That enthusiast will be better entertained by the Elantra’s handling, which is a far sight more fun than the last generation’s. The ride is taut but not uncomfortable, and the suspension takes well to being tossed into a fast corner. If there’s a criticism, it’s how easily the rear suspension loses its composure on rough surfaces and skitters side-to-side. Quite a lot of road noise gets into the cabin at highway speeds, too.

Like the outside, the Elantra’s interior is attractive, but the daring design runs the risk of looking dated in a couple years’ time. The dual-zone, automatic climate controls that are standard in the Limited model, like my tester, are an ergonomic weak point: the small rocker switches that control driver and passenger temperature settings aren’t well-placed considering that they’ll arguably be used the most. The fan speed control, largely ignored by many drivers who use automatic climate systems, is, by contrast, a perfectly-placed, large dial.

2011 Hyundai Elantra Limited

2011 Hyundai Elantra Limited; photo courtesy Hyundai. Click to enlarge.

The interior is impressively roomy, particularly in the back seat, which approaches mid-sized sedan comfort and space. The front seats are less comfortable, at least to my own lower back; your mileage my vary. The trunk, at 420 litres (14.8 cu. ft.) in size, is large for the compact sedan class, and the rear seats fold almost flat to expand carrying capacity.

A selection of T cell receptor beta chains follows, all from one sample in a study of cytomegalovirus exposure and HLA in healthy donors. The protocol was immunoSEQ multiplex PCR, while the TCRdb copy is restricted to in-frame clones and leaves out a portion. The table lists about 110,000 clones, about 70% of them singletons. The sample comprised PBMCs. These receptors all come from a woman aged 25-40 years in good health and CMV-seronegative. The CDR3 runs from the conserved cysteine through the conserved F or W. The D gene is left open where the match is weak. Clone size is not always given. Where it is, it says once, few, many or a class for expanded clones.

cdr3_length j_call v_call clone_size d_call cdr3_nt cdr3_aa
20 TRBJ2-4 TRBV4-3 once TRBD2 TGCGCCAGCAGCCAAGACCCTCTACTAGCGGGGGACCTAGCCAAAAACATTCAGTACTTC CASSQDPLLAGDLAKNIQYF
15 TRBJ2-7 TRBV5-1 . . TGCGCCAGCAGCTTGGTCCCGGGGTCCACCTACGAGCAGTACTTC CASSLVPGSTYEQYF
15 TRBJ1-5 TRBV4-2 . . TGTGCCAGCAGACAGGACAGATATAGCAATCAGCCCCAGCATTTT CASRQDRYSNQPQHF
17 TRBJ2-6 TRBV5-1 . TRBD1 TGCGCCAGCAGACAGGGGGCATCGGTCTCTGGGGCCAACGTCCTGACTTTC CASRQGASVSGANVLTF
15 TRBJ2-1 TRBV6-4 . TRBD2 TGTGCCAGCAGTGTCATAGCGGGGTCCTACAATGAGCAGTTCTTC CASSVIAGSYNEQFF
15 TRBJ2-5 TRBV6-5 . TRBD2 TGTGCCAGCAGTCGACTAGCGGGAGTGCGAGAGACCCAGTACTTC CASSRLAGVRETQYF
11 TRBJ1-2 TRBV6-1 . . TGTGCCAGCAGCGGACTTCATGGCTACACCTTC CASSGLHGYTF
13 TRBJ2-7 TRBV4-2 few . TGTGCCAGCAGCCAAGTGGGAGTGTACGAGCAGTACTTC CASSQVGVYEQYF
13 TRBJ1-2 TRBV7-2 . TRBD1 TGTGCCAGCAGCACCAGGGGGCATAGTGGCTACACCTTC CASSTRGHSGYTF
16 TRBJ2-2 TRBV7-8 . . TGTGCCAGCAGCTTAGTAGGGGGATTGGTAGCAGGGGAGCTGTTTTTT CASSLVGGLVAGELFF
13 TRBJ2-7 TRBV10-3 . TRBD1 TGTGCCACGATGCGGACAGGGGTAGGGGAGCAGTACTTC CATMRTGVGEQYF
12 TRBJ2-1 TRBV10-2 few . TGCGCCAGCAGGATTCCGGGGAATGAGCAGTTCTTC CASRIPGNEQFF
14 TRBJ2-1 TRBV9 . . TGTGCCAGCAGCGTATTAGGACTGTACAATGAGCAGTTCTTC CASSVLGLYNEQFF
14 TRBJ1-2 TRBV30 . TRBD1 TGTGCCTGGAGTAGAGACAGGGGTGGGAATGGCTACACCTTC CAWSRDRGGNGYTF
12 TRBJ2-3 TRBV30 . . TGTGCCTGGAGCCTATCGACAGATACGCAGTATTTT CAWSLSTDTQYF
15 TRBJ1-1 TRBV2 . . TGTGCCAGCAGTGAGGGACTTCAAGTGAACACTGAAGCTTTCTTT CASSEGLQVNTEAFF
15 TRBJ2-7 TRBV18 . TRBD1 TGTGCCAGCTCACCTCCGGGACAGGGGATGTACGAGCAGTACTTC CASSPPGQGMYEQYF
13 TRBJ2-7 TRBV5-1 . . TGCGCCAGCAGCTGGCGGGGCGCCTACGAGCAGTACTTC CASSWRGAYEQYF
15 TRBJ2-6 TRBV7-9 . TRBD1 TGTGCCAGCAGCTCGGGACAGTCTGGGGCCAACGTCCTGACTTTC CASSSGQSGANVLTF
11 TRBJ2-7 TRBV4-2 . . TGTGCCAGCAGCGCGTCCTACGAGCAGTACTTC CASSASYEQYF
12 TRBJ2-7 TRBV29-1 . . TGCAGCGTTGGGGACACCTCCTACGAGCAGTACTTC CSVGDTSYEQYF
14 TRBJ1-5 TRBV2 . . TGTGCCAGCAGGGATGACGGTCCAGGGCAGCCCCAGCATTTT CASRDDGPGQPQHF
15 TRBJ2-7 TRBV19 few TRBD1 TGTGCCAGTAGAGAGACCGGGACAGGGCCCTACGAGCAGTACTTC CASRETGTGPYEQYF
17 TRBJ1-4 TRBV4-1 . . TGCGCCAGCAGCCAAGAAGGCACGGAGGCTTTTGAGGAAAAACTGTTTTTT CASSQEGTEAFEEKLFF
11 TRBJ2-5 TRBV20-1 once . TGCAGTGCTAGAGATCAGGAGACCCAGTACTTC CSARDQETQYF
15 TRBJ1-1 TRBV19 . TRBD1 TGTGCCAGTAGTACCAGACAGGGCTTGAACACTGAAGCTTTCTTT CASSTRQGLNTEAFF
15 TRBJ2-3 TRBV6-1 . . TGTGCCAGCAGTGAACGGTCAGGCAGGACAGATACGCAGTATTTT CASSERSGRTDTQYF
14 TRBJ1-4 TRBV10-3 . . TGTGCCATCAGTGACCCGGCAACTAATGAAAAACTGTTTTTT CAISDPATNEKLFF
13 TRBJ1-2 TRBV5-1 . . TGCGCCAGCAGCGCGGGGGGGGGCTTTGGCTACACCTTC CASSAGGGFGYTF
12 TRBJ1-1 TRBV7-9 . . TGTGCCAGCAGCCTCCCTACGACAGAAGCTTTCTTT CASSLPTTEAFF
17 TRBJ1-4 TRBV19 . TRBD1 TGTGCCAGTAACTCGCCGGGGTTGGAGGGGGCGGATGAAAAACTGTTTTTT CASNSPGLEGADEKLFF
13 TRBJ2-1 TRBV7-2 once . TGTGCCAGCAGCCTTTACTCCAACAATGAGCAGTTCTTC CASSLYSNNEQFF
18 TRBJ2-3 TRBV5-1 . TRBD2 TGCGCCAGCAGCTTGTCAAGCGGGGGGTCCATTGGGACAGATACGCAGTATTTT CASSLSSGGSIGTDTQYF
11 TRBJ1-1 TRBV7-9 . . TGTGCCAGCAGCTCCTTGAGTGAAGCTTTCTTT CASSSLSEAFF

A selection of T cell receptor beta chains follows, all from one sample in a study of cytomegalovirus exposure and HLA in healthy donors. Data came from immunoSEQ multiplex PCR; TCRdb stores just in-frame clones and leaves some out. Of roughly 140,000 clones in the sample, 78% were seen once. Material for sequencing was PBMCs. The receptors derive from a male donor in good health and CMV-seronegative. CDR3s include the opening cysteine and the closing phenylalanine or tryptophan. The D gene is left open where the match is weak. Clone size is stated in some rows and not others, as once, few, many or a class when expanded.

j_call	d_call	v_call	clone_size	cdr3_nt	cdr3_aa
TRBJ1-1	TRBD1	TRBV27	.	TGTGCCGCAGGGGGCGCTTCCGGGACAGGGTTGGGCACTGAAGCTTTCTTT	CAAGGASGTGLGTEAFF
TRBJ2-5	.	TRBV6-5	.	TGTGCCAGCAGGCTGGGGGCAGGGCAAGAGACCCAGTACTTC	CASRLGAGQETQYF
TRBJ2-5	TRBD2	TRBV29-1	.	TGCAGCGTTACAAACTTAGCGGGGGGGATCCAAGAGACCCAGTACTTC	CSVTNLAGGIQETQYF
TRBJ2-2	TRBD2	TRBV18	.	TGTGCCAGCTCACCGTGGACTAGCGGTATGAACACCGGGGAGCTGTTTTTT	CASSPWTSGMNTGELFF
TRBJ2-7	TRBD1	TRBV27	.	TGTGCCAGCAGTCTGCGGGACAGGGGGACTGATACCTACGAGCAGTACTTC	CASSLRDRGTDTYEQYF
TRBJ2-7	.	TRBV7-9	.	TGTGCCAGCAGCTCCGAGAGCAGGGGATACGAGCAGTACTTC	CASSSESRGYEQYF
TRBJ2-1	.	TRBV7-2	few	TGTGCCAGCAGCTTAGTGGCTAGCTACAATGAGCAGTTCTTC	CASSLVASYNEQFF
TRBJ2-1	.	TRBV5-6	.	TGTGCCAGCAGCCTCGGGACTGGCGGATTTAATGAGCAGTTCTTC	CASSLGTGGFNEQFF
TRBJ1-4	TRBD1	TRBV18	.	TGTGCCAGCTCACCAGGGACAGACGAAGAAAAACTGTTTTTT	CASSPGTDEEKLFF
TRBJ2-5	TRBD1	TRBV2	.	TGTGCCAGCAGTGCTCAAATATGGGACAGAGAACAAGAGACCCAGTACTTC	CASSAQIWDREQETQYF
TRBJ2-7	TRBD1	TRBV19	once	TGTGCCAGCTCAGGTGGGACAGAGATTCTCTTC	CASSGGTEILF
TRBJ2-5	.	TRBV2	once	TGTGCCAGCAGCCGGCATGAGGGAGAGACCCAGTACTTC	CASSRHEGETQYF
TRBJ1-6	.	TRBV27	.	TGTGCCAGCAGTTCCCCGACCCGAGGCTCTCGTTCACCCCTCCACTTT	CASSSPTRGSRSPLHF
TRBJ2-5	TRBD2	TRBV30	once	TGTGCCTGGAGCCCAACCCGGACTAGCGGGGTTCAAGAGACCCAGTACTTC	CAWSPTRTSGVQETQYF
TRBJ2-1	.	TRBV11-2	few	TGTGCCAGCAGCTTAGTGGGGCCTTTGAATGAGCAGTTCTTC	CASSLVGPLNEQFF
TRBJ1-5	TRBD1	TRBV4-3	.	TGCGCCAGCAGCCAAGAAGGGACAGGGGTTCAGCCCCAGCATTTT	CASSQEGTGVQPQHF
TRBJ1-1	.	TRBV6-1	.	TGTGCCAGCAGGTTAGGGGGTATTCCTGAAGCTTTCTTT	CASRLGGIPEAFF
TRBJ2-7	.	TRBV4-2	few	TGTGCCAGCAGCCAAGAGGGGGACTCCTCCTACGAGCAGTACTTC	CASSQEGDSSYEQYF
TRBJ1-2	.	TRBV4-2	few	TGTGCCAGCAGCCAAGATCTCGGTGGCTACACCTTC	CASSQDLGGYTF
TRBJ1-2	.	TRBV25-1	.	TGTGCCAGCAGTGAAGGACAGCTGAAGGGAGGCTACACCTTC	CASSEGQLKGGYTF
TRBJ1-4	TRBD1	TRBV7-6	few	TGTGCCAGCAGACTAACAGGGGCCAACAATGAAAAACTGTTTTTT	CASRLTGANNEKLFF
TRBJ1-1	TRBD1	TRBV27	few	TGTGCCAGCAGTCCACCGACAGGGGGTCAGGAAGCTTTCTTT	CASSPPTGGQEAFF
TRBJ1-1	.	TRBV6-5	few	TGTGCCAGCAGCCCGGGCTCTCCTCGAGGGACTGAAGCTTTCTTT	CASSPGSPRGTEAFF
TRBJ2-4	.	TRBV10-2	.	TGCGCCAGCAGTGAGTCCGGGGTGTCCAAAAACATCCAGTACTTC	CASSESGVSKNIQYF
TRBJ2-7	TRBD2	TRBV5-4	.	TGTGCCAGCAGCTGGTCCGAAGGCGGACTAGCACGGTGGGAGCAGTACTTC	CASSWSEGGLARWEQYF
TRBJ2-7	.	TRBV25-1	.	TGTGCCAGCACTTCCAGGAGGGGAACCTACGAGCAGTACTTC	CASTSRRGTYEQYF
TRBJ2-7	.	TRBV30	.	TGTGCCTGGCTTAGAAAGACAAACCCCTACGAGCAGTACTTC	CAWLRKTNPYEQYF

Another improvement comes in the new Elantra’s fuel consumption ratings, at 6.9 L/100 km (city) and 4.9 L/100 km (highway), according to Natural Resources Canada. Impressive, yes, but these estimates are always optimistic; on an 80km/h run along a secondary road, I saw an indicated average of 5.5 L/100 km on the car’s trip computer, but travelling at prevailing multi-lane highway speeds of about 110 km/h bumped that figure up to 6.7 L/100 km. That’s a good result, but I’ve driven other small cars that have managed similar numbers.

Much of Hyundai’s success is staked on its policy of packing lots of equipment into its cars at prices that undercut the competition. The Elantra follows that philosphy, including power windows, locks and mirrors and a USB and auxiliary input in the $15,849 base L model, while air conditioning, heated seats, a telecoping steering wheel with audio controls, cruise, Bluetooth connectivity and upgraded 16-inch wheels are standard in the $17,999 GL. For less than $20,000, the GLS adds a sunroof and, unbelievably, heated rear seats.

My tester, the $22,699 Limited trim, includes leather seats, automatic climate control and the automatic transmission, which, by itself, is a $1,200 extra in the lower trims. Limited with navigation is worth $24,699.

I fully understand Hyundai’s desire to load its cars up for less money than expected: low prices and long lists of standard features look good next to each other, for sure. A car’s value equation also includes how it drives, however, and I’d gladly trade a couple of this car’s niceties for a quieter, more composed highway ride.